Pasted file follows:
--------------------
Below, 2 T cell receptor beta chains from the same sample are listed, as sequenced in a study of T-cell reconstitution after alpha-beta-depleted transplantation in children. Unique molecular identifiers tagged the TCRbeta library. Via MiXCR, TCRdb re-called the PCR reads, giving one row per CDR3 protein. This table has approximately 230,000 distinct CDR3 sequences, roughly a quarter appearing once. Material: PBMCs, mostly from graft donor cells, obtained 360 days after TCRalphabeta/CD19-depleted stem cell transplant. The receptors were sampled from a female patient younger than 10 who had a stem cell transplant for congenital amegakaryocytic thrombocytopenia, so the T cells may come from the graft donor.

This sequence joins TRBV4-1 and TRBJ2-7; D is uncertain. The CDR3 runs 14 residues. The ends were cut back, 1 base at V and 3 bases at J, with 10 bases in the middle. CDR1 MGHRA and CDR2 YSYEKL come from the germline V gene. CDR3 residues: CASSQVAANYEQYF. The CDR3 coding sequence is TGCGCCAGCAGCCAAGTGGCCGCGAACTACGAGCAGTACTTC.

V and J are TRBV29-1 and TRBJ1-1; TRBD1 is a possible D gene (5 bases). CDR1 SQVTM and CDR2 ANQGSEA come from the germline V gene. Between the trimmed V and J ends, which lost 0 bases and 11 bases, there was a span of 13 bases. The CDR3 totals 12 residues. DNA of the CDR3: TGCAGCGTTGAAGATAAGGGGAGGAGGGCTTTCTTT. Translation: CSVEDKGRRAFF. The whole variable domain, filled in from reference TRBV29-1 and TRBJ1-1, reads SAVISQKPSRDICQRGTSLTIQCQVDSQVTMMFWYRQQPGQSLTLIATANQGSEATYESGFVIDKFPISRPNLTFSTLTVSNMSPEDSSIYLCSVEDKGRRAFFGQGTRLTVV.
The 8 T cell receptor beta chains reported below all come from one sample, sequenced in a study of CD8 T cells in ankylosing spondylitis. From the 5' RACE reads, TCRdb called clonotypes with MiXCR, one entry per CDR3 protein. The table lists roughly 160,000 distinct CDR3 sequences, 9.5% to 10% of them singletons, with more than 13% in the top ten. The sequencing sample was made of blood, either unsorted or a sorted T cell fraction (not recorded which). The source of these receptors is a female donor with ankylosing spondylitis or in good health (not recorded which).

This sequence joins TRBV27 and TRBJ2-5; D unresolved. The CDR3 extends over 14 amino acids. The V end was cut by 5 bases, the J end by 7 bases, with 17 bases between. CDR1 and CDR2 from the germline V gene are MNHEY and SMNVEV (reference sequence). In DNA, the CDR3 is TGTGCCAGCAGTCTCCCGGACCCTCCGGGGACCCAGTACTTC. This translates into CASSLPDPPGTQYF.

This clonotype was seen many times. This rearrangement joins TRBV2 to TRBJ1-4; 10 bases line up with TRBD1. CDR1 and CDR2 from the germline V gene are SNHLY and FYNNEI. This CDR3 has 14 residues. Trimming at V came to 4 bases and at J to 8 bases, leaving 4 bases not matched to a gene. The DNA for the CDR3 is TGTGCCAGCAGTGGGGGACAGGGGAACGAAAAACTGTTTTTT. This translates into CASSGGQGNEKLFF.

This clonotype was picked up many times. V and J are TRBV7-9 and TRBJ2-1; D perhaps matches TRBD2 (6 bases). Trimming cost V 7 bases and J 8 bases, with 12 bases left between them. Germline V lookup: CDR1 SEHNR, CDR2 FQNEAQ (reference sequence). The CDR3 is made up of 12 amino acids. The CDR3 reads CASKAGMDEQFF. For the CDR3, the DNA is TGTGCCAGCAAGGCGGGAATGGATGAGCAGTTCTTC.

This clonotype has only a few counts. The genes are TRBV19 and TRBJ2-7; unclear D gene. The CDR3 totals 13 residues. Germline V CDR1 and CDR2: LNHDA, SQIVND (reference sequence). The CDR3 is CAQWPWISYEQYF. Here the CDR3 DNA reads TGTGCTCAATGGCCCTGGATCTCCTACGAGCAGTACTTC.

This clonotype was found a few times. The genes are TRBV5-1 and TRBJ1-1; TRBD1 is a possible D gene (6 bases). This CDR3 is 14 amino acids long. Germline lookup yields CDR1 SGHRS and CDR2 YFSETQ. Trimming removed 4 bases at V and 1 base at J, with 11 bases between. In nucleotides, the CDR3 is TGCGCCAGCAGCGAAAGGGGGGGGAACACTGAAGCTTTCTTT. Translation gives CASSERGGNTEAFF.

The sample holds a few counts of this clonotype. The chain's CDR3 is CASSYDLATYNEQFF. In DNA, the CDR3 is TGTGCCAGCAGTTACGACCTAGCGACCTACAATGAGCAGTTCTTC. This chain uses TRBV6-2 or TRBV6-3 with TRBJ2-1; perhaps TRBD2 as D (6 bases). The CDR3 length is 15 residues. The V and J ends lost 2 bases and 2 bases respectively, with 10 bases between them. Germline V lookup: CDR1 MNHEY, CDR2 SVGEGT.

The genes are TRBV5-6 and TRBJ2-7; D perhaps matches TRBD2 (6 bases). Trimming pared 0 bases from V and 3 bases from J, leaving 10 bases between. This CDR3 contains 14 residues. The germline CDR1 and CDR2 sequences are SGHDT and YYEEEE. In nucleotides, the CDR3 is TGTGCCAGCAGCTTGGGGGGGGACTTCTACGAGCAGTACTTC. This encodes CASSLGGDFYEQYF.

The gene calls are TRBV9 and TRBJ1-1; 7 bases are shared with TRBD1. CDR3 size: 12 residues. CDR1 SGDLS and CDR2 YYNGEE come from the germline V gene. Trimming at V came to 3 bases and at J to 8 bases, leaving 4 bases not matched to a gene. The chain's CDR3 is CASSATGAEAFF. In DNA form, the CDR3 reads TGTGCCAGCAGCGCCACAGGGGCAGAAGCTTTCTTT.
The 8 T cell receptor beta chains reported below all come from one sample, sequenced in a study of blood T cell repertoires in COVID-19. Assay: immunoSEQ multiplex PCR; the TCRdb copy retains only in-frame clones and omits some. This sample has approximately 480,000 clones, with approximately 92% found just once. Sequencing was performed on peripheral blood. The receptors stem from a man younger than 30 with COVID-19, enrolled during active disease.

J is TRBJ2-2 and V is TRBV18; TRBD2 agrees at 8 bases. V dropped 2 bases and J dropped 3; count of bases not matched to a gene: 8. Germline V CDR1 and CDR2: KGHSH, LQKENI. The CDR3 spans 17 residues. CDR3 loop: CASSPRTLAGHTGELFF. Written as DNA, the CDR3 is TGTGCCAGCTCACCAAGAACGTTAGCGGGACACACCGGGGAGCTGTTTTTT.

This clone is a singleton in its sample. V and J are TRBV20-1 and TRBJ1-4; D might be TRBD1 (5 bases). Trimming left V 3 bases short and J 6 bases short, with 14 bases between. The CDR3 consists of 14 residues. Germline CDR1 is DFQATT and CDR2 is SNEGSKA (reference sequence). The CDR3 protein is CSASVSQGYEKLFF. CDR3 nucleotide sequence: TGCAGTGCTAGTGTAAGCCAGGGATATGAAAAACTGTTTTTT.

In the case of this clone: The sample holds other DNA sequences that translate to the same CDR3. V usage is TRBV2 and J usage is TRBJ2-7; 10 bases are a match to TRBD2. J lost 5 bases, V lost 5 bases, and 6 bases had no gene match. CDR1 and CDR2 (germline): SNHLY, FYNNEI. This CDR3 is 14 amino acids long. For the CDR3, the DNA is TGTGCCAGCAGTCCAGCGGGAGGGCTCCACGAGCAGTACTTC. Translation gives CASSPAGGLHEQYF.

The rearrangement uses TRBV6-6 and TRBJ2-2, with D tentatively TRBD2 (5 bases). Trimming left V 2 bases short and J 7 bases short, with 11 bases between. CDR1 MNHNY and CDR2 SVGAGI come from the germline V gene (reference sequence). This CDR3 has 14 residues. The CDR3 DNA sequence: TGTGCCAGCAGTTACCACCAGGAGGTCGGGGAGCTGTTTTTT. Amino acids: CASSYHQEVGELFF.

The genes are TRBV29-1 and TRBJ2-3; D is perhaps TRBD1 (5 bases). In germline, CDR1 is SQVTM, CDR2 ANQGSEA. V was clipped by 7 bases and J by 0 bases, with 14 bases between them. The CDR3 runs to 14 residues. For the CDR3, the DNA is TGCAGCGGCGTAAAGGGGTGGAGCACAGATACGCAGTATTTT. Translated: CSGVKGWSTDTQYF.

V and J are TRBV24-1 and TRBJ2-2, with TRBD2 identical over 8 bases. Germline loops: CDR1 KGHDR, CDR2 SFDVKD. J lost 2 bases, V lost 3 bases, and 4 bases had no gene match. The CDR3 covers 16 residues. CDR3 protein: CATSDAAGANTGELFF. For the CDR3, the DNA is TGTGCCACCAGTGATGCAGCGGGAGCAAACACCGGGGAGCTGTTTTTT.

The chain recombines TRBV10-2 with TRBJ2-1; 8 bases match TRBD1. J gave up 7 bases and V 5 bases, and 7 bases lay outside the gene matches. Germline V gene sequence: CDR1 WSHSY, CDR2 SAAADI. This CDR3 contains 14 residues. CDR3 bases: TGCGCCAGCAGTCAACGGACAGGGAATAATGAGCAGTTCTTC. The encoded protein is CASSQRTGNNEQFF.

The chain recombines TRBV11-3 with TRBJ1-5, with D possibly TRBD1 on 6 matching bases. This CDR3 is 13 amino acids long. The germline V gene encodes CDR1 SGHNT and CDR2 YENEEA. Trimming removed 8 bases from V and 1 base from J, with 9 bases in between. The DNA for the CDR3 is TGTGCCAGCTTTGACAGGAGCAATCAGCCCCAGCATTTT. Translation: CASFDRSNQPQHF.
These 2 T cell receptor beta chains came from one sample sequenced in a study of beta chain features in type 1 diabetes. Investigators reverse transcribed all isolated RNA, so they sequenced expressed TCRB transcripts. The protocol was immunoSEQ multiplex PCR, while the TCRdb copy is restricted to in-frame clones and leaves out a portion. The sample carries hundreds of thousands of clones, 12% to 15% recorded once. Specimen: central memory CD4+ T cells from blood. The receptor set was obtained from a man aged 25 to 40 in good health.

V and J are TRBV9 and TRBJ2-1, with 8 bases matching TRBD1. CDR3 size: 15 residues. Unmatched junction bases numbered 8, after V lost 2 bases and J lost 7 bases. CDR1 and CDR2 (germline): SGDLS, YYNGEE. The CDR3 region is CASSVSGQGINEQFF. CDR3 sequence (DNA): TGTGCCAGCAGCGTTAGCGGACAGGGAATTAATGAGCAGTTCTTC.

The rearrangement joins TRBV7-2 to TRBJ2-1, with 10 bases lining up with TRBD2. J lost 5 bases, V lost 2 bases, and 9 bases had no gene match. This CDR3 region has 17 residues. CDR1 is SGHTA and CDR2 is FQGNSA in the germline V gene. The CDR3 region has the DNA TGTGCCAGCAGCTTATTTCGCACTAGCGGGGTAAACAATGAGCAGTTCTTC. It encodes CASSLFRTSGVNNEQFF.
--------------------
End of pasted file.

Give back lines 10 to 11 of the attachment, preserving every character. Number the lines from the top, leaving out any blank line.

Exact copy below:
The sample holds a few counts of this clonotype. The chain's CDR3 is CASSYDLATYNEQFF. In DNA, the CDR3 is TGTGCCAGCAGTTACGACCTAGCGACCTACAATGAGCAGTTCTTC. This chain uses TRBV6-2 or TRBV6-3 with TRBJ2-1; perhaps TRBD2 as D (6 bases). The CDR3 length is 15 residues. The V and J ends lost 2 bases and 2 bases respectively, with 10 bases between them. Germline V lookup: CDR1 MNHEY, CDR2 SVGEGT.

The genes are TRBV5-6 and TRBJ2-7; D perhaps matches TRBD2 (6 bases). Trimming pared 0 bases from V and 3 bases from J, leaving 10 bases between. This CDR3 contains 14 residues. The germline CDR1 and CDR2 sequences are SGHDT and YYEEEE. In nucleotides, the CDR3 is TGTGCCAGCAGCTTGGGGGGGGACTTCTACGAGCAGTACTTC. This encodes CASSLGGDFYEQYF.